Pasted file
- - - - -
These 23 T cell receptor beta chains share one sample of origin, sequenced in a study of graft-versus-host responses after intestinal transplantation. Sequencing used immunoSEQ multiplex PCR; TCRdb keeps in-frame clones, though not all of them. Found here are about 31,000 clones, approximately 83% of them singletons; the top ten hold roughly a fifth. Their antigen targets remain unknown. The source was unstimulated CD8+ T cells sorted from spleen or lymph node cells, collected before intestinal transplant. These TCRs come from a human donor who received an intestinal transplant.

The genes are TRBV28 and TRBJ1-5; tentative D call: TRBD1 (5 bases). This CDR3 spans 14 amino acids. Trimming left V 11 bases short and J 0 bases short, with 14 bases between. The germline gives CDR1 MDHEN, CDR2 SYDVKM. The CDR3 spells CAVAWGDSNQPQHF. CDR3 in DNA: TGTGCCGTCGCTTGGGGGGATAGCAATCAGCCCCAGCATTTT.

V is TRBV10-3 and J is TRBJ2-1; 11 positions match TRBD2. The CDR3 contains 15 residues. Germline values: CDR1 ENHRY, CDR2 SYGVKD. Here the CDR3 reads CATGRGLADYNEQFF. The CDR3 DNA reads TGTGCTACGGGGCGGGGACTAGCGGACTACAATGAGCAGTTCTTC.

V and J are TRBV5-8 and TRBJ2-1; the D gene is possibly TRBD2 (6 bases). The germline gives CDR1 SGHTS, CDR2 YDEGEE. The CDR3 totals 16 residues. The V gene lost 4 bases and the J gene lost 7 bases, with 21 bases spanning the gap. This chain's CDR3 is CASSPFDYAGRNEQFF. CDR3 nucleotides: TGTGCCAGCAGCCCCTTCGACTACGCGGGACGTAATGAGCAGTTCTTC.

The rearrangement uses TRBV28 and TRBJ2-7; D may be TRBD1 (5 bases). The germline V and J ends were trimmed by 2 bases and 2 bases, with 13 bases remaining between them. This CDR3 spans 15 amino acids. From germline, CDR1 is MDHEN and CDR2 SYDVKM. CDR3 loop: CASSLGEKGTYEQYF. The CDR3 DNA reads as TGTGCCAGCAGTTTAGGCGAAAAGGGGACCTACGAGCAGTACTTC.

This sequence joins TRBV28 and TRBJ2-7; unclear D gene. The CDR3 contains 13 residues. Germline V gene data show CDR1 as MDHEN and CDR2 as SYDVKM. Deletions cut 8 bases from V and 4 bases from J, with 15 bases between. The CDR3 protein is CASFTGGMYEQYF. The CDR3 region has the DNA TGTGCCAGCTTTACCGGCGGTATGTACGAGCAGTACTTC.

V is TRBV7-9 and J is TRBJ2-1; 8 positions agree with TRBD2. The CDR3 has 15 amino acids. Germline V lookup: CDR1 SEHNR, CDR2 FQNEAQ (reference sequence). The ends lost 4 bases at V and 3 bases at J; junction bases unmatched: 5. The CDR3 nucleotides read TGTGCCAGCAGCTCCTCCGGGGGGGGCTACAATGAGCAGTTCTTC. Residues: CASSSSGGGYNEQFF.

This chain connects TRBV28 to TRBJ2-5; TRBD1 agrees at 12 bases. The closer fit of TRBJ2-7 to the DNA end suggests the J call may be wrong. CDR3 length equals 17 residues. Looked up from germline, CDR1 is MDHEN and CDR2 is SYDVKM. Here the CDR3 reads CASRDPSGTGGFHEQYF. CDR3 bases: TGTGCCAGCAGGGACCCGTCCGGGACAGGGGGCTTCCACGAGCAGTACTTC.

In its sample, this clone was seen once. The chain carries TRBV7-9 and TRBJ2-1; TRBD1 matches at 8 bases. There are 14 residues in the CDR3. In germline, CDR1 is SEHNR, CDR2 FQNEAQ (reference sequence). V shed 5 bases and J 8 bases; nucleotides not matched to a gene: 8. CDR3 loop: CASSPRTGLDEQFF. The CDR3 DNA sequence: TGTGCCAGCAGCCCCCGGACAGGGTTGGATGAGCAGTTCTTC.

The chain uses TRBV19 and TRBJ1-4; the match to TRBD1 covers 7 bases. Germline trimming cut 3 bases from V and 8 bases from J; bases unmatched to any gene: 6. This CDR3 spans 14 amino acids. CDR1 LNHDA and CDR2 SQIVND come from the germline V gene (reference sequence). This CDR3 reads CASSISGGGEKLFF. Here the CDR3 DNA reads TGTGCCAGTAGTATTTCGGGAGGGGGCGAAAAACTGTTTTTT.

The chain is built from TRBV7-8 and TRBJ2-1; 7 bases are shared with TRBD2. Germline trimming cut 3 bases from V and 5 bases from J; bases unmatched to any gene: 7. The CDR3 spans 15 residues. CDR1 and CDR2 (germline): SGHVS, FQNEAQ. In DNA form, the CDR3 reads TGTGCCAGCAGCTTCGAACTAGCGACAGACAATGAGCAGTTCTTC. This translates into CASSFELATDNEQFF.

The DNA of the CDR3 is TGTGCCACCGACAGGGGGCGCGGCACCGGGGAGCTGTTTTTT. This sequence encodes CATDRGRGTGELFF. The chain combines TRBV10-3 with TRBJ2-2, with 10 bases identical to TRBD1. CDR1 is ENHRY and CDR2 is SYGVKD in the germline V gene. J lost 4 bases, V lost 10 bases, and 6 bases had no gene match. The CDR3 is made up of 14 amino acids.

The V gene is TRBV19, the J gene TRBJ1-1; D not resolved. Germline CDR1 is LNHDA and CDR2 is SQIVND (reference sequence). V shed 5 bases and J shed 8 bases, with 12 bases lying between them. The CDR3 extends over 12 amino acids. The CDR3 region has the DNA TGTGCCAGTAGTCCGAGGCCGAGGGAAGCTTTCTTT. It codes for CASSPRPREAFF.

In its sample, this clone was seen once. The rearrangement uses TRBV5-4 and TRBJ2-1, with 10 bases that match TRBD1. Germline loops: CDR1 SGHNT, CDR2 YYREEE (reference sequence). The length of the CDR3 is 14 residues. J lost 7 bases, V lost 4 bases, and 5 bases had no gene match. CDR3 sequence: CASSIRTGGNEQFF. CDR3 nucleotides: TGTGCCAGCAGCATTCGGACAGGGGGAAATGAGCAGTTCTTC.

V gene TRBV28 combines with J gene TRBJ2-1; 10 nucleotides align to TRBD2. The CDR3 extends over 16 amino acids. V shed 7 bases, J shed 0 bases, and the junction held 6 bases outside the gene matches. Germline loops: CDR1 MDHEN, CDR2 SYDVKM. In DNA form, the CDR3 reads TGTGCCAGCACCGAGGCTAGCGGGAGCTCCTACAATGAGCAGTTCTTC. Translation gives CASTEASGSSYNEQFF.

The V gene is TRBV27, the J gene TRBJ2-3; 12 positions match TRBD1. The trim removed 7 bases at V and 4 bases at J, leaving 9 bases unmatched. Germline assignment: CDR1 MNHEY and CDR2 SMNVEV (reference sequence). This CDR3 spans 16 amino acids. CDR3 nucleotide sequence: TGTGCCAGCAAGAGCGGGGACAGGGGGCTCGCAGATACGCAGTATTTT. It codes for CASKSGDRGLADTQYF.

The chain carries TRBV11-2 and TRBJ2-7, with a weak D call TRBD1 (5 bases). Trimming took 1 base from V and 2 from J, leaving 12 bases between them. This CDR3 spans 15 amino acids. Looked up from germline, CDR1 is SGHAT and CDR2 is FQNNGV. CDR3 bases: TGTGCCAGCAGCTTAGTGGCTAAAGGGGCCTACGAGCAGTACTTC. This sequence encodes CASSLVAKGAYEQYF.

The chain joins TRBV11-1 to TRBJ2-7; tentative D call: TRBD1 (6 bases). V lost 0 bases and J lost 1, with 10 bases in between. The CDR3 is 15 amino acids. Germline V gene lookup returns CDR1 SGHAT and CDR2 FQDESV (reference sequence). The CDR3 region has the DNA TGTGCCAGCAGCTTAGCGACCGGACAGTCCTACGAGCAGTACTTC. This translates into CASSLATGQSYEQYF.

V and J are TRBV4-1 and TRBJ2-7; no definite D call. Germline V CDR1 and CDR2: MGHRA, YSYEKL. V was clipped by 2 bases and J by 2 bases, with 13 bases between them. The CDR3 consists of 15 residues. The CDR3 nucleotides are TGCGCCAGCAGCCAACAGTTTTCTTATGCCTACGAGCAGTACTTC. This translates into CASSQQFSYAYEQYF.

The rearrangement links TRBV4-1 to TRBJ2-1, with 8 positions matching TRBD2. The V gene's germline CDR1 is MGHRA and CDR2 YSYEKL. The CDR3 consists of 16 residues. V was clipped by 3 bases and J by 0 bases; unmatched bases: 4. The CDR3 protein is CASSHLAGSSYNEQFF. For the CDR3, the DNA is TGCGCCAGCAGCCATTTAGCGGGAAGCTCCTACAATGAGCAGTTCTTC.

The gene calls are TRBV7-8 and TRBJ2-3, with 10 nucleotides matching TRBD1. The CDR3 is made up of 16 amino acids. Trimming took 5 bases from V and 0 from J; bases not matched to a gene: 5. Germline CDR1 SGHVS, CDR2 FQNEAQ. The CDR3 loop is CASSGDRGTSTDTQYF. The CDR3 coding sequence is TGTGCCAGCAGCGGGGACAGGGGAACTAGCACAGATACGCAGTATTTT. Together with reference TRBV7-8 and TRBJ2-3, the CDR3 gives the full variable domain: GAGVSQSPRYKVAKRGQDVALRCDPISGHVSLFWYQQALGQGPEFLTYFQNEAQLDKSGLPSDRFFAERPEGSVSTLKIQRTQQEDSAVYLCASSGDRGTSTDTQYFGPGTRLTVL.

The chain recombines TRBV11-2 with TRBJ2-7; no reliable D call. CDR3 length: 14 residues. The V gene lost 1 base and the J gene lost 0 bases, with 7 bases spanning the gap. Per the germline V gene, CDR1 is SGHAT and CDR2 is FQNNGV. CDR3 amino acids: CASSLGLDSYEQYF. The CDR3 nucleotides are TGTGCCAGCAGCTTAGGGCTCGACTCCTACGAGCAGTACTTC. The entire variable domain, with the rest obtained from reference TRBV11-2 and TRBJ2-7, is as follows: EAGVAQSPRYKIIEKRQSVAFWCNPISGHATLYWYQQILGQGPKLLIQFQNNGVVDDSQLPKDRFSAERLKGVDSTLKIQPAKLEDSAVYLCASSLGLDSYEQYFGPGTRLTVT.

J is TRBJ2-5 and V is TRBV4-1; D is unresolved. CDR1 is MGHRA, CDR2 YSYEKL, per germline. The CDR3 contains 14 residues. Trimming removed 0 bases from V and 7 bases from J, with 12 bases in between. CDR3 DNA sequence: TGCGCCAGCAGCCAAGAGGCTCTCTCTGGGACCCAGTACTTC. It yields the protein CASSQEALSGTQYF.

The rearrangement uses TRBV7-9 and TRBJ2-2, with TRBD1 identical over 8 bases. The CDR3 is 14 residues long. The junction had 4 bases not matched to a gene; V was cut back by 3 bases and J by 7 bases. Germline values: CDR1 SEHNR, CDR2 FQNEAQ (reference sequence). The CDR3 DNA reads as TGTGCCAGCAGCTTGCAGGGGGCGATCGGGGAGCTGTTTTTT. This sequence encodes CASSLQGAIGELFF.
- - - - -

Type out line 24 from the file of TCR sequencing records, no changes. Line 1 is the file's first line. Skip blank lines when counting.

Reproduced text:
The rearrangement uses TRBV7-9 and TRBJ2-2, with TRBD1 identical over 8 bases. The CDR3 is 14 residues long. The junction had 4 bases not matched to a gene; V was cut back by 3 bases and J by 7 bases. Germline values: CDR1 SEHNR, CDR2 FQNEAQ (reference sequence). The CDR3 DNA reads as TGTGCCAGCAGCTTGCAGGGGGCGATCGGGGAGCTGTTTTTT. This sequence encodes CASSLQGAIGELFF.